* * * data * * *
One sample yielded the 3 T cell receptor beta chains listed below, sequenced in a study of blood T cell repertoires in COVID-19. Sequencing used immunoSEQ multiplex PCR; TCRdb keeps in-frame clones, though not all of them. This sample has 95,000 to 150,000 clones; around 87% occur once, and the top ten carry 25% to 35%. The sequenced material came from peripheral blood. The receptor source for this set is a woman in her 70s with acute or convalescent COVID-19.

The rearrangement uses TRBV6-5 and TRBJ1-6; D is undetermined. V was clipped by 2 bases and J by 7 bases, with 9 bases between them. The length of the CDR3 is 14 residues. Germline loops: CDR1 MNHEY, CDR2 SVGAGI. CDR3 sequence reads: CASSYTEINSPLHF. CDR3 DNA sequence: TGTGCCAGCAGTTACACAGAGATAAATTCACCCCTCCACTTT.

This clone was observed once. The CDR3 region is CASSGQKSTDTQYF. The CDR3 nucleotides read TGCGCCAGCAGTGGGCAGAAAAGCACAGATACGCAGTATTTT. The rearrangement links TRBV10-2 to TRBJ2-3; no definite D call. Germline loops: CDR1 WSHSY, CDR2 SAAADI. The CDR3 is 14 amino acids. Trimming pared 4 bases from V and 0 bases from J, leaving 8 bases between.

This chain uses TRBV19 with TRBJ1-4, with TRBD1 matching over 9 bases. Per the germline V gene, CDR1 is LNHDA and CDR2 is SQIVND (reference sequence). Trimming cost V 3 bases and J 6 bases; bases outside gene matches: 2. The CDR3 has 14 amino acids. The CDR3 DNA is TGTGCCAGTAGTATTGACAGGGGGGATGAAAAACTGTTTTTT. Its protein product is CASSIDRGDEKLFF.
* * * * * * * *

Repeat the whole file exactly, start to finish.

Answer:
One sample yielded the 3 T cell receptor beta chains listed below, sequenced in a study of blood T cell repertoires in COVID-19. Sequencing used immunoSEQ multiplex PCR; TCRdb keeps in-frame clones, though not all of them. This sample has 95,000 to 150,000 clones; around 87% occur once, and the top ten carry 25% to 35%. The sequenced material came from peripheral blood. The receptor source for this set is a woman in her 70s with acute or convalescent COVID-19.

The rearrangement uses TRBV6-5 and TRBJ1-6; D is undetermined. V was clipped by 2 bases and J by 7 bases, with 9 bases between them. The length of the CDR3 is 14 residues. Germline loops: CDR1 MNHEY, CDR2 SVGAGI. CDR3 sequence reads: CASSYTEINSPLHF. CDR3 DNA sequence: TGTGCCAGCAGTTACACAGAGATAAATTCACCCCTCCACTTT.

This clone was observed once. The CDR3 region is CASSGQKSTDTQYF. The CDR3 nucleotides read TGCGCCAGCAGTGGGCAGAAAAGCACAGATACGCAGTATTTT. The rearrangement links TRBV10-2 to TRBJ2-3; no definite D call. Germline loops: CDR1 WSHSY, CDR2 SAAADI. The CDR3 is 14 amino acids. Trimming pared 4 bases from V and 0 bases from J, leaving 8 bases between.

This chain uses TRBV19 with TRBJ1-4, with TRBD1 matching over 9 bases. Per the germline V gene, CDR1 is LNHDA and CDR2 is SQIVND (reference sequence). Trimming cost V 3 bases and J 6 bases; bases outside gene matches: 2. The CDR3 has 14 amino acids. The CDR3 DNA is TGTGCCAGTAGTATTGACAGGGGGGATGAAAAACTGTTTTTT. Its protein product is CASSIDRGDEKLFF.